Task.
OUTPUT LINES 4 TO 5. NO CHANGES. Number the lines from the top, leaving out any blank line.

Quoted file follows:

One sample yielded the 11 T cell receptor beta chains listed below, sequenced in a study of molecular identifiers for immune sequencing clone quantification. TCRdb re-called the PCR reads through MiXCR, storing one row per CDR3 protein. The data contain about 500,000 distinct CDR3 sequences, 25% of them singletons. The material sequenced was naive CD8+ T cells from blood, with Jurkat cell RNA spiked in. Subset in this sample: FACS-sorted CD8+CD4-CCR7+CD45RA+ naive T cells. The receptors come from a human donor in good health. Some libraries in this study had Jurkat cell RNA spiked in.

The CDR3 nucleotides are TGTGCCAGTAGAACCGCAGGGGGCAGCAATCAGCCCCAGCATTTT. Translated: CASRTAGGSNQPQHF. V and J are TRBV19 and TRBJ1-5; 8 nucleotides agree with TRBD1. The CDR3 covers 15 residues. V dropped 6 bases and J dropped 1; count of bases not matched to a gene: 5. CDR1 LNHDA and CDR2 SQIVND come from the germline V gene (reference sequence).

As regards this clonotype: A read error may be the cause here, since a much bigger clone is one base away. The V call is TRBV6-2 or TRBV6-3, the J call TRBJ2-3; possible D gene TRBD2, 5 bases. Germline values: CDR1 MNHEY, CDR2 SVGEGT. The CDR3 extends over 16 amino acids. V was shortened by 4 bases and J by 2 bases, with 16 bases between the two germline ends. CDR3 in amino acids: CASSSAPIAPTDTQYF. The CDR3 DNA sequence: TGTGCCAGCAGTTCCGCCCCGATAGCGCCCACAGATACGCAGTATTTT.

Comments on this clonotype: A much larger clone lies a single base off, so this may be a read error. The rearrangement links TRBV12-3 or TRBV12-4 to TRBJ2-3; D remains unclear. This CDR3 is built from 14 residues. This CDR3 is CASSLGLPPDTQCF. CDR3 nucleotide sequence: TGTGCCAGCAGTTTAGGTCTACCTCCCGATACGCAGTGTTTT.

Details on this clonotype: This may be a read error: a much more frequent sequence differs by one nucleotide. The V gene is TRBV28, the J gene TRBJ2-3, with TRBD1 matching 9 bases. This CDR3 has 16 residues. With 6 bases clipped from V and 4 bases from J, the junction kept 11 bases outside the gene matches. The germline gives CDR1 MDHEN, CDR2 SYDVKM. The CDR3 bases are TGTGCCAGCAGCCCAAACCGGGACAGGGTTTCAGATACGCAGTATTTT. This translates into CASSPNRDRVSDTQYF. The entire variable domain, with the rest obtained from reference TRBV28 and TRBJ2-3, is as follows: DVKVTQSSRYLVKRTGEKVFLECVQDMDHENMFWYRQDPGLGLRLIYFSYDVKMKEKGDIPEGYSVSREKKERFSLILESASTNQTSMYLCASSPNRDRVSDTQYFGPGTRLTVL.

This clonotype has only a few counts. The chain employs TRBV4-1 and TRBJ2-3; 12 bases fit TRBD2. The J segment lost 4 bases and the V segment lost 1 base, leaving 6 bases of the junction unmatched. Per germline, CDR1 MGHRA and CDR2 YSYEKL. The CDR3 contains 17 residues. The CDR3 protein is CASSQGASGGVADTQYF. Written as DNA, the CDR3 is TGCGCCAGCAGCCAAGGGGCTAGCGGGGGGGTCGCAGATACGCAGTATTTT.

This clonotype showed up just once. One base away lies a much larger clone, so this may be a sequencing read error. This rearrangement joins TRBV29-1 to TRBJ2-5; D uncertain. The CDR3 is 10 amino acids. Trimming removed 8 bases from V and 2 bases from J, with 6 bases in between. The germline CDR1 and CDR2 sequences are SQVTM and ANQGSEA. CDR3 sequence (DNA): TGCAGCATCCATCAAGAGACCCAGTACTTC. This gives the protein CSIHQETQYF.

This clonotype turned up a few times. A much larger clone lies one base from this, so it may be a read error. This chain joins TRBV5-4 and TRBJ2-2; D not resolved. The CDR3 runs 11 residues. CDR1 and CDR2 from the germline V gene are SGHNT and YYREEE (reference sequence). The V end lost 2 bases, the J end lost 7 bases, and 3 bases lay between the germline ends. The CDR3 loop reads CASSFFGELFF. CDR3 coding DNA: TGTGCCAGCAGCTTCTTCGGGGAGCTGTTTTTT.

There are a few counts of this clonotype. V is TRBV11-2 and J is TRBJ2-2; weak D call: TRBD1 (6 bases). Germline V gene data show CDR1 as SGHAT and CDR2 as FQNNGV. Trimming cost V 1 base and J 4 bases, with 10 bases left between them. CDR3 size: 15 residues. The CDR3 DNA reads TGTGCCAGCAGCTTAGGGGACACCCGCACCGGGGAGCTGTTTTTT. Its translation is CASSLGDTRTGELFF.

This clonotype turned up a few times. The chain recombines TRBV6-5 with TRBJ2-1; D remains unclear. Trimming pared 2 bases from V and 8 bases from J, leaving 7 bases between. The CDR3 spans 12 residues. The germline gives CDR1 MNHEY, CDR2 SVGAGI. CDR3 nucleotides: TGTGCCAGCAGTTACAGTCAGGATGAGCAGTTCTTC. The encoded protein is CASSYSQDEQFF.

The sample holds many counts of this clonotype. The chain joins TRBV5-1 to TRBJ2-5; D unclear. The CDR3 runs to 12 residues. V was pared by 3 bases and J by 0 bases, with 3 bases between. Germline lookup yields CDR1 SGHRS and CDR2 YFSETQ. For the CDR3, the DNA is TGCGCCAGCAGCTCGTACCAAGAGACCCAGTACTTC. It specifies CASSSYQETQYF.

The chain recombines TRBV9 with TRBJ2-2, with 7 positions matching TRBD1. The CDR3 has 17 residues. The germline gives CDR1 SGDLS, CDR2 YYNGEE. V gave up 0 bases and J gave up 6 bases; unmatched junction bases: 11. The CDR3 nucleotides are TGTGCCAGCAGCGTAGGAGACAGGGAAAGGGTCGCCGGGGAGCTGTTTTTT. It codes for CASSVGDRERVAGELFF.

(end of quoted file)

Comments on this clonotype: A much larger clone lies a single base off, so this may be a read error. The rearrangement links TRBV12-3 or TRBV12-4 to TRBJ2-3; D remains unclear. This CDR3 is built from 14 residues. This CDR3 is CASSLGLPPDTQCF. CDR3 nucleotide sequence: TGTGCCAGCAGTTTAGGTCTACCTCCCGATACGCAGTGTTTT.

Details on this clonotype: This may be a read error: a much more frequent sequence differs by one nucleotide. The V gene is TRBV28, the J gene TRBJ2-3, with TRBD1 matching 9 bases. This CDR3 has 16 residues. With 6 bases clipped from V and 4 bases from J, the junction kept 11 bases outside the gene matches. The germline gives CDR1 MDHEN, CDR2 SYDVKM. The CDR3 bases are TGTGCCAGCAGCCCAAACCGGGACAGGGTTTCAGATACGCAGTATTTT. This translates into CASSPNRDRVSDTQYF. The entire variable domain, with the rest obtained from reference TRBV28 and TRBJ2-3, is as follows: DVKVTQSSRYLVKRTGEKVFLECVQDMDHENMFWYRQDPGLGLRLIYFSYDVKMKEKGDIPEGYSVSREKKERFSLILESASTNQTSMYLCASSPNRDRVSDTQYFGPGTRLTVL.